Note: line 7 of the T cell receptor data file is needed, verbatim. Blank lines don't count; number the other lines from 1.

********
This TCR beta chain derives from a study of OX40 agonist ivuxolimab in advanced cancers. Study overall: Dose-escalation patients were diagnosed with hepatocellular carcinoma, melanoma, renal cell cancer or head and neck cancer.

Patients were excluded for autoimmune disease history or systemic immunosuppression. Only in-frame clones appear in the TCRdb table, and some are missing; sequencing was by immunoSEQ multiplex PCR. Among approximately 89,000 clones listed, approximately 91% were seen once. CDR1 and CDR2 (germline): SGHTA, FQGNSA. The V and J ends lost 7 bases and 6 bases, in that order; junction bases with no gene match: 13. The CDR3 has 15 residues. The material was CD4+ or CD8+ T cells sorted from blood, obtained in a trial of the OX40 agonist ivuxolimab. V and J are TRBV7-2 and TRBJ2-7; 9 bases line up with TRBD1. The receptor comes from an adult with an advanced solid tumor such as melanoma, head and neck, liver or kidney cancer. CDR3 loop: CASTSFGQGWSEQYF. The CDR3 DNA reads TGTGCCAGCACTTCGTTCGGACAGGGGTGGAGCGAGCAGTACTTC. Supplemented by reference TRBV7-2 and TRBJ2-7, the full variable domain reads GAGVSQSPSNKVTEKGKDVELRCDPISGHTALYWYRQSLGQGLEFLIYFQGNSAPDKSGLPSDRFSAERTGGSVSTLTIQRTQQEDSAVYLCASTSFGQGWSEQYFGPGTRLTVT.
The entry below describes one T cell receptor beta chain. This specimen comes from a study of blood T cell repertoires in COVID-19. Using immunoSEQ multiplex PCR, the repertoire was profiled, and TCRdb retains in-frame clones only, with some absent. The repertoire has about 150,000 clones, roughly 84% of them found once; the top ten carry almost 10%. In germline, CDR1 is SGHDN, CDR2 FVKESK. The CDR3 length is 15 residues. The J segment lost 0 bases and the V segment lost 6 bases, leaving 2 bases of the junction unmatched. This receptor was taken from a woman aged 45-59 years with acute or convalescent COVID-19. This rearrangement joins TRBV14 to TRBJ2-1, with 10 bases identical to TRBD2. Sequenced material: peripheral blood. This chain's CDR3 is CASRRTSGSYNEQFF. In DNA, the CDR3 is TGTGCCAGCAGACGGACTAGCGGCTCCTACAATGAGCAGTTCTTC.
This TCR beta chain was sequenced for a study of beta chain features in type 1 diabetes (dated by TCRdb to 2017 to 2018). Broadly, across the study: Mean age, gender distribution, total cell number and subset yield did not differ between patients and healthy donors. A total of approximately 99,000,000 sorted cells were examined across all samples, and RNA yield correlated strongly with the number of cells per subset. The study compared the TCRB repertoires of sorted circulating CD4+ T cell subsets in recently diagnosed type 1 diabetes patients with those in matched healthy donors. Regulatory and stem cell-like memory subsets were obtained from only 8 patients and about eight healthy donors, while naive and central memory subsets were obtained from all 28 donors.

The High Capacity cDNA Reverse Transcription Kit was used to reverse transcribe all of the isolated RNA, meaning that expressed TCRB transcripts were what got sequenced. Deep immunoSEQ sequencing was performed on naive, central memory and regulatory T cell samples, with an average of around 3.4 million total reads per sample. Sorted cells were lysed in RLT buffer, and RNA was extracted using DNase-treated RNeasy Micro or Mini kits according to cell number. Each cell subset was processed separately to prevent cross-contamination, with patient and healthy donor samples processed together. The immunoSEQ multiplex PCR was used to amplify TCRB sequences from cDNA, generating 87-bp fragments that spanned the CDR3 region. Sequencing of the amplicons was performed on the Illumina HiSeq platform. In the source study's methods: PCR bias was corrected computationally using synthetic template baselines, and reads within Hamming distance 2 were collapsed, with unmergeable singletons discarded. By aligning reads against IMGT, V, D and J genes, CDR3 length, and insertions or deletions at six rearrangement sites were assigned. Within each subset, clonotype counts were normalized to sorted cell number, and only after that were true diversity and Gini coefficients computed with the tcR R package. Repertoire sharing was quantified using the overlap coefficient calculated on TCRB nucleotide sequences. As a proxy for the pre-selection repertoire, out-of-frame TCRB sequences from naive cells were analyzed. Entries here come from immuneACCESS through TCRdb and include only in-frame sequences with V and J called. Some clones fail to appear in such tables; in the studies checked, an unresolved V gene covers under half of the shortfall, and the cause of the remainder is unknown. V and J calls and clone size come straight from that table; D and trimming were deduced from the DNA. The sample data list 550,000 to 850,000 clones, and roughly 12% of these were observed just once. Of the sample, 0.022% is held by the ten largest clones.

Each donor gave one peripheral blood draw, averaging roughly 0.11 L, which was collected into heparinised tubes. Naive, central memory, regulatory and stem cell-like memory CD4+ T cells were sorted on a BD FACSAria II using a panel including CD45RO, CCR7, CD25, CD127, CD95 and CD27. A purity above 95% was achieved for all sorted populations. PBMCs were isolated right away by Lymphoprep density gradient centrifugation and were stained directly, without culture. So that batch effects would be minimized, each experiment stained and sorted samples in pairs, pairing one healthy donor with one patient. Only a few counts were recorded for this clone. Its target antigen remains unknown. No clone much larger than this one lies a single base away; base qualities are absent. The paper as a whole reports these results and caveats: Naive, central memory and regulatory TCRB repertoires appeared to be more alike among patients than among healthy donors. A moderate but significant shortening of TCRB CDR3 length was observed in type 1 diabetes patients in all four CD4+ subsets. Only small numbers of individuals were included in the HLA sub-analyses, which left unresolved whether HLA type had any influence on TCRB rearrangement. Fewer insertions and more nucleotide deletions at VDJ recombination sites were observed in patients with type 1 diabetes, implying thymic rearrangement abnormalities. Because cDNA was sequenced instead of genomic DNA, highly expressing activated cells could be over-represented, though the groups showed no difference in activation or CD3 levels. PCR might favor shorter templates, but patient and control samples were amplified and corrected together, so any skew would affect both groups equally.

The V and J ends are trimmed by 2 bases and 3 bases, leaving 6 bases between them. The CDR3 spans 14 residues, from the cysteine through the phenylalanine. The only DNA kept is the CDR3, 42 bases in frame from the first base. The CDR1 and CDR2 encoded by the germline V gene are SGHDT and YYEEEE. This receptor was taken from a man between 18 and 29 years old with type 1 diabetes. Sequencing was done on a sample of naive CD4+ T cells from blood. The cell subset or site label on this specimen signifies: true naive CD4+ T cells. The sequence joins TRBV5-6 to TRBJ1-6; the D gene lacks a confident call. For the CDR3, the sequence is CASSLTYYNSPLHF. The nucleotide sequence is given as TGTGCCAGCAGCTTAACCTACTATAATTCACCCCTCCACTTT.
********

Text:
The V and J ends are trimmed by 2 bases and 3 bases, leaving 6 bases between them. The CDR3 spans 14 residues, from the cysteine through the phenylalanine. The only DNA kept is the CDR3, 42 bases in frame from the first base. The CDR1 and CDR2 encoded by the germline V gene are SGHDT and YYEEEE. This receptor was taken from a man between 18 and 29 years old with type 1 diabetes. Sequencing was done on a sample of naive CD4+ T cells from blood. The cell subset or site label on this specimen signifies: true naive CD4+ T cells. The sequence joins TRBV5-6 to TRBJ1-6; the D gene lacks a confident call. For the CDR3, the sequence is CASSLTYYNSPLHF. The nucleotide sequence is given as TGTGCCAGCAGCTTAACCTACTATAATTCACCCCTCCACTTT.